Halifax public library eliminates fines for overdue books forever
Halifax is officially ending library fines, including wiping ones that were already in the system.
Halifax Public Libraries CEO Åsa Kachan announced the news on Wednesday morning, adding that 37,000 people who had their cards blocked due to fines can now freely use the library.
For Kachan, the decision to eliminate library fines was long-overdue.
Special Announcement https://t.co/h9Uq9ZGVPz— hfxpublib (@hfxpublib) August 5, 2020
"A library fine actually creates a barrier to access," she said. "Removing a barrier like a library fine gives everyone in our community the opportunity to have a lifelong relationship with their public library. From a card as a baby through to their retirement and into their later years."
She went on to say that there are many reasons someone might incur a library fine and that it is often vulnerable community members who are affected.
"The things that stand in the way of someone being able to return a book on time often are things like limited access to childcare, limited access to transportation, maybe employment opportunities that are sporadic, so a family that doesn't have a regular schedule."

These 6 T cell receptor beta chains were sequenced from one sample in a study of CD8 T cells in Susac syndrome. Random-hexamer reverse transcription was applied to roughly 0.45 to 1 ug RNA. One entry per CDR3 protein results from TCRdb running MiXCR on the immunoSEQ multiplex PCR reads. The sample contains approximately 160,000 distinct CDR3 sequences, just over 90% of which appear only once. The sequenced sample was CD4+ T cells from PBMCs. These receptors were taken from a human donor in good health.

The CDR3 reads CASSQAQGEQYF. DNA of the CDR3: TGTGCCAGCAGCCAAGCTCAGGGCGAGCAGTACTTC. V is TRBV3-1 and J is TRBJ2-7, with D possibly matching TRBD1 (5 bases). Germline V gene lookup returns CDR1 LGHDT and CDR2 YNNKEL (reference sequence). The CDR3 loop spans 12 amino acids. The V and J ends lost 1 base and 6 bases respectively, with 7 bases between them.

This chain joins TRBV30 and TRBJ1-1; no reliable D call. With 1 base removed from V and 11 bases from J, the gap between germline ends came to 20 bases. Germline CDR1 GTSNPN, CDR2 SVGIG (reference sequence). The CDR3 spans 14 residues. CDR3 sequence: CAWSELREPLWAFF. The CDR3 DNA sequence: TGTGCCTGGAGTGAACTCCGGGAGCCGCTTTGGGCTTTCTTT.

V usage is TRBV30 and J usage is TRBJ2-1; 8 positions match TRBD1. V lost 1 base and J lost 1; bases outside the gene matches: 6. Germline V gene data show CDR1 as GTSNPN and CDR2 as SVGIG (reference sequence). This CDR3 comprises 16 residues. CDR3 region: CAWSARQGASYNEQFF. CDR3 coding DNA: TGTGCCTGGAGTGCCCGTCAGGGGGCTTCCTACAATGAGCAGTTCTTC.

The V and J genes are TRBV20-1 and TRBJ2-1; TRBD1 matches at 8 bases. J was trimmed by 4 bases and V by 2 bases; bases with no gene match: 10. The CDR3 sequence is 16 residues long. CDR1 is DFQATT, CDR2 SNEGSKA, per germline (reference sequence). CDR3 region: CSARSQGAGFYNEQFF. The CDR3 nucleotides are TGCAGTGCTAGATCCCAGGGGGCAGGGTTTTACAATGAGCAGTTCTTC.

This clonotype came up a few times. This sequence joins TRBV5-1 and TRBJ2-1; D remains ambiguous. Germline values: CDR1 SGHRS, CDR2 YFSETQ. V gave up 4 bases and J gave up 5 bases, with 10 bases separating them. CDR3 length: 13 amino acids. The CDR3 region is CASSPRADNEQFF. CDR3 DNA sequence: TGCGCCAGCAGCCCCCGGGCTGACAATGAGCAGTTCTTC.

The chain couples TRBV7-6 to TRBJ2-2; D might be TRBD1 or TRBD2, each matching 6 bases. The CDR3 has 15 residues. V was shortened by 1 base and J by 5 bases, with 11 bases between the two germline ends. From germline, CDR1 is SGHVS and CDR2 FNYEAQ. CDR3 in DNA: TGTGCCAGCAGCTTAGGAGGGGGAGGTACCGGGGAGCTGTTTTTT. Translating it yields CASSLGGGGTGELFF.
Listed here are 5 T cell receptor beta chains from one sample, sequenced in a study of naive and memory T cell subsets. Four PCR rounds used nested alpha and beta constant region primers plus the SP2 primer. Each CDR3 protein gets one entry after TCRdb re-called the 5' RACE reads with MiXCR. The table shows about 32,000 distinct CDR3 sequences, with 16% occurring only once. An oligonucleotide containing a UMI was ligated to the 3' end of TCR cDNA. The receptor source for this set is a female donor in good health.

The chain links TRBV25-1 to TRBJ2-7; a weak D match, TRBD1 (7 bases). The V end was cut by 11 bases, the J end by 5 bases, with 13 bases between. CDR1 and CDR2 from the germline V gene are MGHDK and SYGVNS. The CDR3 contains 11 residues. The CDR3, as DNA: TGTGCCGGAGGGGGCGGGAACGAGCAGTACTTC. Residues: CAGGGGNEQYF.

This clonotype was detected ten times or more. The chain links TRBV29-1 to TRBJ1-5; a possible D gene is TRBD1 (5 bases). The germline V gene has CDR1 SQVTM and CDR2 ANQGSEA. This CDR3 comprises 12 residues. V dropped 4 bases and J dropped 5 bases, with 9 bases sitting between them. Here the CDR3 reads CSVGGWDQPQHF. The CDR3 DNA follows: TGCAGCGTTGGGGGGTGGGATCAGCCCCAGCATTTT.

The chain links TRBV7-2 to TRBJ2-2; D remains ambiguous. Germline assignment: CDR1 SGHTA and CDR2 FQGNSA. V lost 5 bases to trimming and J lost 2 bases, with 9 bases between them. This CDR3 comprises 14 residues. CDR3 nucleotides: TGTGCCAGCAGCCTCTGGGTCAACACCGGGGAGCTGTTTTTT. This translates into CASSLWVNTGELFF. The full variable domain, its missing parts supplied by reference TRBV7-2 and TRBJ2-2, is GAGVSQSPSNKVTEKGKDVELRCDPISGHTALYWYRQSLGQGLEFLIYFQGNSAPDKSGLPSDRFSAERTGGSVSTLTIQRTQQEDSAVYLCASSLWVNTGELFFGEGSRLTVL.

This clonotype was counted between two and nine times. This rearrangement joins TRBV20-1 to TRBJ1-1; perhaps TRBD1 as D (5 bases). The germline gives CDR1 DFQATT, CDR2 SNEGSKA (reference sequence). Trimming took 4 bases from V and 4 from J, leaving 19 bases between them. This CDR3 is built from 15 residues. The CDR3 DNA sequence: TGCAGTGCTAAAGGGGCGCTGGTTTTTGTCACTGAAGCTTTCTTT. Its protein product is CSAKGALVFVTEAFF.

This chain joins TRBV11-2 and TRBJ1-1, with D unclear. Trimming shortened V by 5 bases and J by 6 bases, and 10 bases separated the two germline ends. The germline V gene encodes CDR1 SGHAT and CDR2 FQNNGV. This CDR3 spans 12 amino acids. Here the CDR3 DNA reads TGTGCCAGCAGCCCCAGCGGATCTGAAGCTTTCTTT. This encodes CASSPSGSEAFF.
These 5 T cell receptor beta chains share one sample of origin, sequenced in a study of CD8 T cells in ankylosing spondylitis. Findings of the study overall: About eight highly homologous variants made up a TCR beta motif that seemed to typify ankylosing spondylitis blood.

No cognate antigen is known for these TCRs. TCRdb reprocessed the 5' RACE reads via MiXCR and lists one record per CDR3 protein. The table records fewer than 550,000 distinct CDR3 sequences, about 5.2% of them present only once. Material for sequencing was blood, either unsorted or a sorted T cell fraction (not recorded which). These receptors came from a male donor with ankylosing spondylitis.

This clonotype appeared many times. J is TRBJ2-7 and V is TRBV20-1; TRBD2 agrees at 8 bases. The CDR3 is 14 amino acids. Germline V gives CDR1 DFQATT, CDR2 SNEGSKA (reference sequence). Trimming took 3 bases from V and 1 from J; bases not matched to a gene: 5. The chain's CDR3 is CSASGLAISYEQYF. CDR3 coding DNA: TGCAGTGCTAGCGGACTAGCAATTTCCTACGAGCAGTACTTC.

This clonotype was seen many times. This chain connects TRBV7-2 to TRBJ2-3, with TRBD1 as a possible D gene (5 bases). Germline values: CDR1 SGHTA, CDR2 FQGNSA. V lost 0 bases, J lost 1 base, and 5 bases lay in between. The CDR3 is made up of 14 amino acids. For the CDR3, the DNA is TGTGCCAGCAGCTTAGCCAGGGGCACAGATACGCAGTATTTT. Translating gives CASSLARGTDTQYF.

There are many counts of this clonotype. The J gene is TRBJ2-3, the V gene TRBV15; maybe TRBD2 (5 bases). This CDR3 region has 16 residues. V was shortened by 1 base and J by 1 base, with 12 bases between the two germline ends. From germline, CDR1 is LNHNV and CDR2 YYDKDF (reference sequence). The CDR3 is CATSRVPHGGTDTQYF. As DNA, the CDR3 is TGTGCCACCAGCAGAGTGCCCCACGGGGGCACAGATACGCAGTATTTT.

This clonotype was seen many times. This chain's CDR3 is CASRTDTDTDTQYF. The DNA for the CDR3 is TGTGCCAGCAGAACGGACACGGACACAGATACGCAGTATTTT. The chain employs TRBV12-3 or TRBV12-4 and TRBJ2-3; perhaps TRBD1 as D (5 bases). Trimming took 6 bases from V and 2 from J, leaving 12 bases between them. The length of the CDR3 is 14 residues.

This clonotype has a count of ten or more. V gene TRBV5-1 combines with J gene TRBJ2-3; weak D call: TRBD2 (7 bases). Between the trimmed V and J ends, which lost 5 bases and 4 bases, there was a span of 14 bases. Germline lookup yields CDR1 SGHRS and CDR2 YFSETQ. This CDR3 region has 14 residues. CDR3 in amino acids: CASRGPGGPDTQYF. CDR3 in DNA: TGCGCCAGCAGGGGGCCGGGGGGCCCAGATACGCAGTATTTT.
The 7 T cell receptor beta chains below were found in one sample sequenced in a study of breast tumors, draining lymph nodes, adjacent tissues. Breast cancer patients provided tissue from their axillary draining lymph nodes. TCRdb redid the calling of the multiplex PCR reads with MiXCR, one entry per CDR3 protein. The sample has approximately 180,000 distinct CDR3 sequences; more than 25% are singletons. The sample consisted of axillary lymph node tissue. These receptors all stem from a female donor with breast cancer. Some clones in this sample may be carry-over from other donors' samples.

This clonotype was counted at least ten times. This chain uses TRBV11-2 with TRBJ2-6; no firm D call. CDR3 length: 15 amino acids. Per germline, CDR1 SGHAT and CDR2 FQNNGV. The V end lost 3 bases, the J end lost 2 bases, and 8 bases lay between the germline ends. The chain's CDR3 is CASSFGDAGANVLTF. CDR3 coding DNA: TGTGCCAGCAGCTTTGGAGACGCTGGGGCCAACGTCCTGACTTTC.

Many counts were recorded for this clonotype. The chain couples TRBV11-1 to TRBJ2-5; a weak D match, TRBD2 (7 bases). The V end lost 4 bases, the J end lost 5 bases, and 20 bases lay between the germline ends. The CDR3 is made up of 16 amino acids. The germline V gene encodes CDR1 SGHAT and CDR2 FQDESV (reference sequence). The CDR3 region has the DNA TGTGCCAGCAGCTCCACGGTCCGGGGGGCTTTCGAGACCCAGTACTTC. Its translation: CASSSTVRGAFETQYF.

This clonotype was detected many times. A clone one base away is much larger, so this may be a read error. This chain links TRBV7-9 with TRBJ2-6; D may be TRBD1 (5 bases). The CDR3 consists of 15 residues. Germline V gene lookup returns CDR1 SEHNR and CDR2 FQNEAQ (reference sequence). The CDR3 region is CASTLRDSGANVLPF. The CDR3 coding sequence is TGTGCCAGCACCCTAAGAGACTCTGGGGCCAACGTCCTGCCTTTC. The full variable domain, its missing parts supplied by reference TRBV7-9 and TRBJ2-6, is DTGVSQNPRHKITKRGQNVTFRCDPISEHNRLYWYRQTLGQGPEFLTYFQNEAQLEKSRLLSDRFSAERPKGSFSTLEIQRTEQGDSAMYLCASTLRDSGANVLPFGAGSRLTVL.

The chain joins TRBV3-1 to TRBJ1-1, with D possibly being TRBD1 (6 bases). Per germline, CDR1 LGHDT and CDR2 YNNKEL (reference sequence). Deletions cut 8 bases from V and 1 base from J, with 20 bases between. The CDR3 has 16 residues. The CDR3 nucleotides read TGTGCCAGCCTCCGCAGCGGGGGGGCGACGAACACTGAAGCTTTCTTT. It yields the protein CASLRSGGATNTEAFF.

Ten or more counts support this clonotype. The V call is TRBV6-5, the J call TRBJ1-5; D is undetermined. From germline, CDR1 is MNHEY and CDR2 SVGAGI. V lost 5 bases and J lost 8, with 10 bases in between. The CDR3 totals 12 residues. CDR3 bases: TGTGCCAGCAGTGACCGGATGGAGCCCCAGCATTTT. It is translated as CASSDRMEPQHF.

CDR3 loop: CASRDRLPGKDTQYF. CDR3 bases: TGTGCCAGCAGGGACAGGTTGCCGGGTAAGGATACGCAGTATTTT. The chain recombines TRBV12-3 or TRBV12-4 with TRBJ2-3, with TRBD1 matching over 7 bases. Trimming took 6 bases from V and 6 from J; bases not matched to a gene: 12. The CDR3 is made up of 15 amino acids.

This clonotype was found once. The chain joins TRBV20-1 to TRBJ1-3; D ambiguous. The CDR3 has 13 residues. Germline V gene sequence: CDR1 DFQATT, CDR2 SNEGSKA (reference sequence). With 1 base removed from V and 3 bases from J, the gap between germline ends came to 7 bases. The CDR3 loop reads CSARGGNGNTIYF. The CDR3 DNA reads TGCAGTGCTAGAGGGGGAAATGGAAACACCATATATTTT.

recently, both academic AND public libraries here in halifax/ns have announced that they are eliminating fines on overdue items. this is a hugely important and vastly beneficial step for the people who depend on library facilities the most. [a thread, pt. 1]— emma!! (@emm_oliv) August 5, 2020
Besides freeing up time for employees to focus on community work, eliminating fines reduces contact for people who are worried about health risks during COVID-19, Kachan said.
Incredible news hearing Halifax libraries waiving past fines and fees.— Stephen Wentzell (@StephenWentzell) August 5, 2020
I filed an access request last fall that discovered between October 2018-Sept 2019 alone, Halifax Public Libraries had $246,646.99 in late fees.
A clean slate will make a difference for many. Great move.
While some might wonder what would stop people from simply not returning the book at all, Kachan said that there will be a replacement fee for lost or unreturned items.
"We operate on a basis of trust with our community," she said. "I believe that the more trust and the more respect we show our community, the more trust and the more respect we get back."
Earlier this summer, Edmonton and Calgary also eliminated fines for overdue books.
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